Purchase order financing is a form of asset based business financing that business owners and managers utilize to cash flow profit earning opportunities.
A basic overview has the borrower holding a purchase order for delivery of goods to a customer and requires a financing advance against the purchase order to secure and potentially complete the finished goods in question.
In order know if your business could be eligible for purchase order financing, here are some generic requirements to consider.
1. The purchase order needs to be for a commodity good that has an easily identifiable market in terms of asset liquidation pathway and value. The best liquidation plan for most purchase order financiers is the customer list of the borrower. Existing customers are already buying the product from the source so its reasonable to presume that this would be the fastest and easiest way to move the product, especially if a discount was provided.
2. The issuer of the purchase order must be a credit worthy entity capable of honoring the purchase order if it is properly fulfilled. Some lenders will even go so far as having the issuer qualify for accounts receivable insurance before approving financing.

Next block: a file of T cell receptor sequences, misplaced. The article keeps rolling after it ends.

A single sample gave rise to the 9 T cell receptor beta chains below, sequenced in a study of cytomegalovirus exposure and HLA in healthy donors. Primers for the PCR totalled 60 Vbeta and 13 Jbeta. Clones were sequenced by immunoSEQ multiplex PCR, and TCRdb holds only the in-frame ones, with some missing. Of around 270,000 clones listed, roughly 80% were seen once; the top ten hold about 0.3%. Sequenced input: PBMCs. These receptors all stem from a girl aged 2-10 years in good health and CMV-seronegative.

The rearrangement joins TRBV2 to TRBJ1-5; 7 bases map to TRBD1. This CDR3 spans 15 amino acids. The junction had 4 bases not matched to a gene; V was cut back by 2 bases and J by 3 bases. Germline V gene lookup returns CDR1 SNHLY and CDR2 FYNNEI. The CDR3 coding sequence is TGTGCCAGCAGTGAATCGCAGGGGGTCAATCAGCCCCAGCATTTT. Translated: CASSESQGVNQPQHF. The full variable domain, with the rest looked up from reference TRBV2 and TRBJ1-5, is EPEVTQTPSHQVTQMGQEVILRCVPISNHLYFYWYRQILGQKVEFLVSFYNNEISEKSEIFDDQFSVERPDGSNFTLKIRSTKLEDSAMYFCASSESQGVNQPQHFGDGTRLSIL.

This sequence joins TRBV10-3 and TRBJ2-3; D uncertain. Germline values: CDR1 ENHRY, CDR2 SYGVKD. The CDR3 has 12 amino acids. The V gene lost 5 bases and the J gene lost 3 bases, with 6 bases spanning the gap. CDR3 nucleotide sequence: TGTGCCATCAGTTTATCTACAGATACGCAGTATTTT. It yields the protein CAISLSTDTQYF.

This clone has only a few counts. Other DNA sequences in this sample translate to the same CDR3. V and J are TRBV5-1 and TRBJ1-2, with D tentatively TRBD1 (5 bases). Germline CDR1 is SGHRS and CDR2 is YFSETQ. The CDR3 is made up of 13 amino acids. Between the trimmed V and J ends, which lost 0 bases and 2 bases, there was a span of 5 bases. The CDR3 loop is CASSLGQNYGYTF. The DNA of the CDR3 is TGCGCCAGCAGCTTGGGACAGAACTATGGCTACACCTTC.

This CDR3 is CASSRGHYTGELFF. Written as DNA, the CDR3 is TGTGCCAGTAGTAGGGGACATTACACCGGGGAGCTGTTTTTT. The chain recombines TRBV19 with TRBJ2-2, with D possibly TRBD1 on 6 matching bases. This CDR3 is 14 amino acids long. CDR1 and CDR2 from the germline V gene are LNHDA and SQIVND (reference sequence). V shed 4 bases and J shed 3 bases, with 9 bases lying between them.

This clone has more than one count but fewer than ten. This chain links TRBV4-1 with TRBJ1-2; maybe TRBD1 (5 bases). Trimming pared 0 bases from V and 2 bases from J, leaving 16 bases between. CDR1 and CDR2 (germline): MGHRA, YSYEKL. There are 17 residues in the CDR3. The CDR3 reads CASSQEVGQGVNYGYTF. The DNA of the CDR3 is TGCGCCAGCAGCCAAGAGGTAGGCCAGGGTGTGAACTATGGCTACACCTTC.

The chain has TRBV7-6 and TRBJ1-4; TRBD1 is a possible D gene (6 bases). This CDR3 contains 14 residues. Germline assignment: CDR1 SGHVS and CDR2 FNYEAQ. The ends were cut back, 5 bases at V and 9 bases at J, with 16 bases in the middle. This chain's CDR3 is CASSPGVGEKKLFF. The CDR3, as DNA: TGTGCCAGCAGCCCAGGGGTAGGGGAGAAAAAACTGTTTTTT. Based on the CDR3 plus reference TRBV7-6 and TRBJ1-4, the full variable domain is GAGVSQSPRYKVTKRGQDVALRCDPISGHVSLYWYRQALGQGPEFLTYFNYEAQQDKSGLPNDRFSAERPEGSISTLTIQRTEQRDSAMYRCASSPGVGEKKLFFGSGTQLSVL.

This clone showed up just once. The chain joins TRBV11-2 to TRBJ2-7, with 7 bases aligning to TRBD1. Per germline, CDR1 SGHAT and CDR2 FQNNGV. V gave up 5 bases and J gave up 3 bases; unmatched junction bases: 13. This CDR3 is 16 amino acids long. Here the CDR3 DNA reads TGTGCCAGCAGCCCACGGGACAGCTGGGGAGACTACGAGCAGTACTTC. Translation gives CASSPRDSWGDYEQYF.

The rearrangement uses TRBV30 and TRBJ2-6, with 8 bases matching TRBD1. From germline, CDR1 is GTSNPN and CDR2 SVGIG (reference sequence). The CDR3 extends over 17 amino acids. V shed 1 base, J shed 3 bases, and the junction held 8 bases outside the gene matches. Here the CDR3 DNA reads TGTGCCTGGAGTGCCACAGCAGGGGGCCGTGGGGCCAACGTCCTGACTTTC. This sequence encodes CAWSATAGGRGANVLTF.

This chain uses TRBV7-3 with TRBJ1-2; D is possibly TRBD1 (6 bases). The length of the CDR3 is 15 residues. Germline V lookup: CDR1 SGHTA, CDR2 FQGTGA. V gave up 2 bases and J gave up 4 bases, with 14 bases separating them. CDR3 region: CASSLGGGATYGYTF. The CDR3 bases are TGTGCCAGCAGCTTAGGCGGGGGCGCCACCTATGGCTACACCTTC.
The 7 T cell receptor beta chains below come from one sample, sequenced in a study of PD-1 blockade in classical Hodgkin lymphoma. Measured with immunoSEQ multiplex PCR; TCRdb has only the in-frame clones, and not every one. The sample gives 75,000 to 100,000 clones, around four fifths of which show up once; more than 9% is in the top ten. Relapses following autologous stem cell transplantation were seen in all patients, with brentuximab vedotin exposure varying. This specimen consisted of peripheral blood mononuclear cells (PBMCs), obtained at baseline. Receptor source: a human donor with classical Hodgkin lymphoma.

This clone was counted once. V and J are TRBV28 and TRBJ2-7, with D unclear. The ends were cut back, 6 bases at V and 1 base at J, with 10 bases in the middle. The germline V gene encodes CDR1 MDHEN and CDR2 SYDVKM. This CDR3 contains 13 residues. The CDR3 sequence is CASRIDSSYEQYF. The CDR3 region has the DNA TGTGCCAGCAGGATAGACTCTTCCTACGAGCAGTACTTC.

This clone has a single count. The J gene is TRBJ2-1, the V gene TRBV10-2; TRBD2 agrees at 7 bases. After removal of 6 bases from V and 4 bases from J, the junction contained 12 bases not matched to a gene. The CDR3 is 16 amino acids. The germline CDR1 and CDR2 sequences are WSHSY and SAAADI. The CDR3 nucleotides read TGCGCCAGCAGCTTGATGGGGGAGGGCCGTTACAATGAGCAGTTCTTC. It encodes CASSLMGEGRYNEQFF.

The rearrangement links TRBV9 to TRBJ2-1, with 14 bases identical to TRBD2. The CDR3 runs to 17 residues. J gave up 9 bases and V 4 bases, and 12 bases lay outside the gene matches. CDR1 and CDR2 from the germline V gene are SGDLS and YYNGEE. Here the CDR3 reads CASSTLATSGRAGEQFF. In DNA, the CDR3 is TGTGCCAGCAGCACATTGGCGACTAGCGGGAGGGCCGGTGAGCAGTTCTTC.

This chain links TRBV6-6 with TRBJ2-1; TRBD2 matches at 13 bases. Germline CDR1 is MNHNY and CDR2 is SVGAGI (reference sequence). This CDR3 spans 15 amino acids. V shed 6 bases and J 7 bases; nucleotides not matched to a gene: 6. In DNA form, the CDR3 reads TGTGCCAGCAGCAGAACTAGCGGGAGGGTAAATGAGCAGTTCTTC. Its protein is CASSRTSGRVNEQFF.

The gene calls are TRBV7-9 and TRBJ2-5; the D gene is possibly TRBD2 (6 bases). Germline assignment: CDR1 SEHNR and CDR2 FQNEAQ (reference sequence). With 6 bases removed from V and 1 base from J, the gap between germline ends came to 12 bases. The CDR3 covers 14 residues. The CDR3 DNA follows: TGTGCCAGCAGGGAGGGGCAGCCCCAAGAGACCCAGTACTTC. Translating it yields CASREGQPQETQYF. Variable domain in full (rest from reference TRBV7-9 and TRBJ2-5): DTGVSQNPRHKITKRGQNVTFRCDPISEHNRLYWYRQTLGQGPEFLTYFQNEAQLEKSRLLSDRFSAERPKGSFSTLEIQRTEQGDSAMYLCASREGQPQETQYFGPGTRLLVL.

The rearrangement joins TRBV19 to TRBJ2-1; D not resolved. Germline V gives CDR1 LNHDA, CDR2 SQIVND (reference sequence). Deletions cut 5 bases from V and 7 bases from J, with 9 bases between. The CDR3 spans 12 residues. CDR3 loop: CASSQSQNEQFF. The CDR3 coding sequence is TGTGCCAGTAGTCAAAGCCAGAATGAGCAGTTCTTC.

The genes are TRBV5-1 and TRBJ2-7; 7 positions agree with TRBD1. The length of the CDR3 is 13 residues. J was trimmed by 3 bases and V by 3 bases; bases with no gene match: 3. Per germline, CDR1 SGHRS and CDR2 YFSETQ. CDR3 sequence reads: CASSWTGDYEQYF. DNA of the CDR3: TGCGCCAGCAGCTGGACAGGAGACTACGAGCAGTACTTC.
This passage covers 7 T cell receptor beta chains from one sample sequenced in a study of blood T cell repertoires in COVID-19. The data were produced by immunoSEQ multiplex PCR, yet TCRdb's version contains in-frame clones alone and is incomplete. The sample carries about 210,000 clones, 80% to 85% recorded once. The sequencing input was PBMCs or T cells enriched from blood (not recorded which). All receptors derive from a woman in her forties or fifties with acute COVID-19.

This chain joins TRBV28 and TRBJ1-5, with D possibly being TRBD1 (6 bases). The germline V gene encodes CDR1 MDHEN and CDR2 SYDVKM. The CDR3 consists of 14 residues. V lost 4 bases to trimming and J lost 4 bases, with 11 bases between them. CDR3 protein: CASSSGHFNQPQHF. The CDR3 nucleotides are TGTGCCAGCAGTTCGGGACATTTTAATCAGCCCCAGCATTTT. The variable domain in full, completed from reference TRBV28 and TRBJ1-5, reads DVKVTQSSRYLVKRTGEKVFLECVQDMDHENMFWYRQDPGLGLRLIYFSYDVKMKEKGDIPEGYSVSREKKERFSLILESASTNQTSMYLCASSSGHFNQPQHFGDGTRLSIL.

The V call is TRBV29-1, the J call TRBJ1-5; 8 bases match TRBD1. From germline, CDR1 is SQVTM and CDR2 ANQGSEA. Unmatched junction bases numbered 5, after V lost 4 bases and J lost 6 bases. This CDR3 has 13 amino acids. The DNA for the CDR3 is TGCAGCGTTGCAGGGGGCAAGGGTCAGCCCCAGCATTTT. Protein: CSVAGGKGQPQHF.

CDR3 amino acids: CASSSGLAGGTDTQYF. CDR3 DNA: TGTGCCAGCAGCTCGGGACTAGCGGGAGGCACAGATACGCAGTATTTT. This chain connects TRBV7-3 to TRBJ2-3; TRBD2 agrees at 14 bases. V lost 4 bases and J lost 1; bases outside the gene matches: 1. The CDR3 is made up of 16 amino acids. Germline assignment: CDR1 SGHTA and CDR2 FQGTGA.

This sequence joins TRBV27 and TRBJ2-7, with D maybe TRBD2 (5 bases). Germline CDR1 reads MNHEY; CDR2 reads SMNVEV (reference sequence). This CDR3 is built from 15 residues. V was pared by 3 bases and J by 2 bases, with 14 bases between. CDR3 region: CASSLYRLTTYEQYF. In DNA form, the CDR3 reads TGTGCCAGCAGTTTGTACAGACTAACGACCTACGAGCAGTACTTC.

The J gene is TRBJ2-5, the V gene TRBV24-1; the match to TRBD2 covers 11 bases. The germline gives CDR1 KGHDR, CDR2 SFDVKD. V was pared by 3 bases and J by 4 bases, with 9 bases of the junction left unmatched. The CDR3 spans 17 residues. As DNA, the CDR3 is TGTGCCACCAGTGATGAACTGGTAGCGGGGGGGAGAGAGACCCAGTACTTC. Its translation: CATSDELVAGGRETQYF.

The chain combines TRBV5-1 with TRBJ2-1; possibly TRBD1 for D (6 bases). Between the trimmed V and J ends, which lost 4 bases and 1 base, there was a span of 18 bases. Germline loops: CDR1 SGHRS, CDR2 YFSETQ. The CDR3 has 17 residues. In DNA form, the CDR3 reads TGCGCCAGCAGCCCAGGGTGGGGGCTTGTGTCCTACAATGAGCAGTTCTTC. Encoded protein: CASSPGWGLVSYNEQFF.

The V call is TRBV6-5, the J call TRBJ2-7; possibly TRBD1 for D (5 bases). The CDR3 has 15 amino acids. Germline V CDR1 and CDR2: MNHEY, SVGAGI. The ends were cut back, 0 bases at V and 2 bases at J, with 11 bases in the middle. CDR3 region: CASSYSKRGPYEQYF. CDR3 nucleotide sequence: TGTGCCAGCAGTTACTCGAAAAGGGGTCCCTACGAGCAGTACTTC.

3. The product to be sold must have a profit margin of 20% or higher. In the event of any transactional or repayment issues, the lender will step in and liquidate its security for repayment and because the assets will be forced liquidated, there needs to be some margin in the product to allow for a likely discount under conditions of a forced sale. The second reason that a solid margin is required is to cover the cost of financing. Purchase order financing is not cheap and can range from 2% a month to upwards of 4% a month plus administration fees.
4. If raw material needs to be turned into finished goods, the amount of work required needs to be minor in nature. Lenders don’t want a bunch of money sunk into work in progress that may not be in a sale able form.
5. The supplier of the material that will likely be receiving proceeds directly from the purchase order financing lender, needs to be well established in terms of reputation and financial stability. Typically, a lender will want to see the borrower have some prior dealings with the supplier in question.
6. The issuer of the purchase order must be prepared to pay the lender directly once the goods written in the purchase order have been received by the P.O. issuer. The lender must be paid directly by the borrower’s customer, which is quite standard in asset based lending due to the high levels of leverage and risk involved.
7. If the supplier of goods is from another country, the lender may require a third party inspector to inspect the product during production and loading and have the borrower bear the cost of this activity.
These are just some basic things to consider with purchase order financing. There can be numerous variations to above but this provides a basic overview of what you need to have in place to be able to secure purchase order financing.